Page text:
Engaging debates around the status of unpaid reproductive labor, this chapter investigates Bernadette Mayer's multifarious project Memory, which is simultaneously a performance, a conceptual work, an installation, and an epic poem. In attempting to document, down to the smallest detail, every aspect of her life for thirty days—using photographs, audio recordings, and written notation—Mayer effectively demonstrates the subsumption of the entirety of life by the protocols and routines of work as well as the transformation of the relationship between unpaid reproductive work and feminized wage labor. Mayer's "total" artwork, which merges different technologies into a single apparatus, prefigures the reorganization of office work around the personal computer, a technology that has probably done more than anything else to ensure that work and home life are unified by enabling white-collar workers to accomplish tasks from home and, in that sense, never leave work.
This chapter skips forward several decades, to the 2000s, and looks at the legacy of the transformations discussed in the preceding chapters. Bernes examines the debates that followed the emergence of "Flarf" and "conceptual poetry," both movements that foregrounded their relationship to contemporary office work. He focuses in particular on the relationship between Flarf poetry, with its rebellious use of work time, work machinery, and work jargon, and the increase in interworker aggression, which he attributes to the inability of workers to find outlets for resistance. Bernes links this horizontalized aggression with the phenomenon of the "Internet troll," who responds to the emasculation that male workers feel as a consequence of the restructuring of labor. By the 2000s, firms had so thoroughly neutralized the aesthetic critique of labor mobilized by preceding generations of artists that it persisted only in various forms of minor rebellion and acting out.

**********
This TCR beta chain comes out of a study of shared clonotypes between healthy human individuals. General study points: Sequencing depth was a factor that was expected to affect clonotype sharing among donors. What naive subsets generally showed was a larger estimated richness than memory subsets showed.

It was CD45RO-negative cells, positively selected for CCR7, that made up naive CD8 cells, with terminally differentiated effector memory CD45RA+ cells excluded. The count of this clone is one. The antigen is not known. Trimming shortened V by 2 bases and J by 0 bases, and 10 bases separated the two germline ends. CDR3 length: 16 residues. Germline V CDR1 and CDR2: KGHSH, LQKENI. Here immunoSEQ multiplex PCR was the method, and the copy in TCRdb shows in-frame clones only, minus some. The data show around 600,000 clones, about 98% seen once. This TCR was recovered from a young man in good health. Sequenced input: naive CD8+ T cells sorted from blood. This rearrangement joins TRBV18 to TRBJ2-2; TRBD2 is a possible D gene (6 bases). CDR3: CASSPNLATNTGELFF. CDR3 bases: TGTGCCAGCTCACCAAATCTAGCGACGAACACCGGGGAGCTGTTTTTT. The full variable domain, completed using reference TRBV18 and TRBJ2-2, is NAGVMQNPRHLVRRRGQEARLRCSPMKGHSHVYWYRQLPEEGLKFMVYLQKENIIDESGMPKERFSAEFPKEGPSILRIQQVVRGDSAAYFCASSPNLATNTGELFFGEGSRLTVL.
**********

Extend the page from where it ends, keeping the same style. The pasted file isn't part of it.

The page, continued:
The Epilogue considers the possible fate of the artistic critique of labor in the decades to come. As demand for labor weakens because of ongoing structural transformations, the link between art and labor will likewise weaken, Bernes argues. Thus, artists would do well to revive older traditions linking the poet to wagelessness. The Epilogue examines these traditions, beginning with the Renaissance ballad and continuing through the Romantic poetry of vagrancy and the African American fugitive lyric, linking this poetic history to a theoretical investigation of what Karl Marx calls "surplus populations." The long history of the poetics of wagelessness gives some indication of the aesthetic outlines of the coming era. In closing, Bernes looks at two contemporary poets, Fred Moten and Wendy Trevino, who engage this long tradition and mobilize it to meet the specific conditions of twenty-first-century capitalism.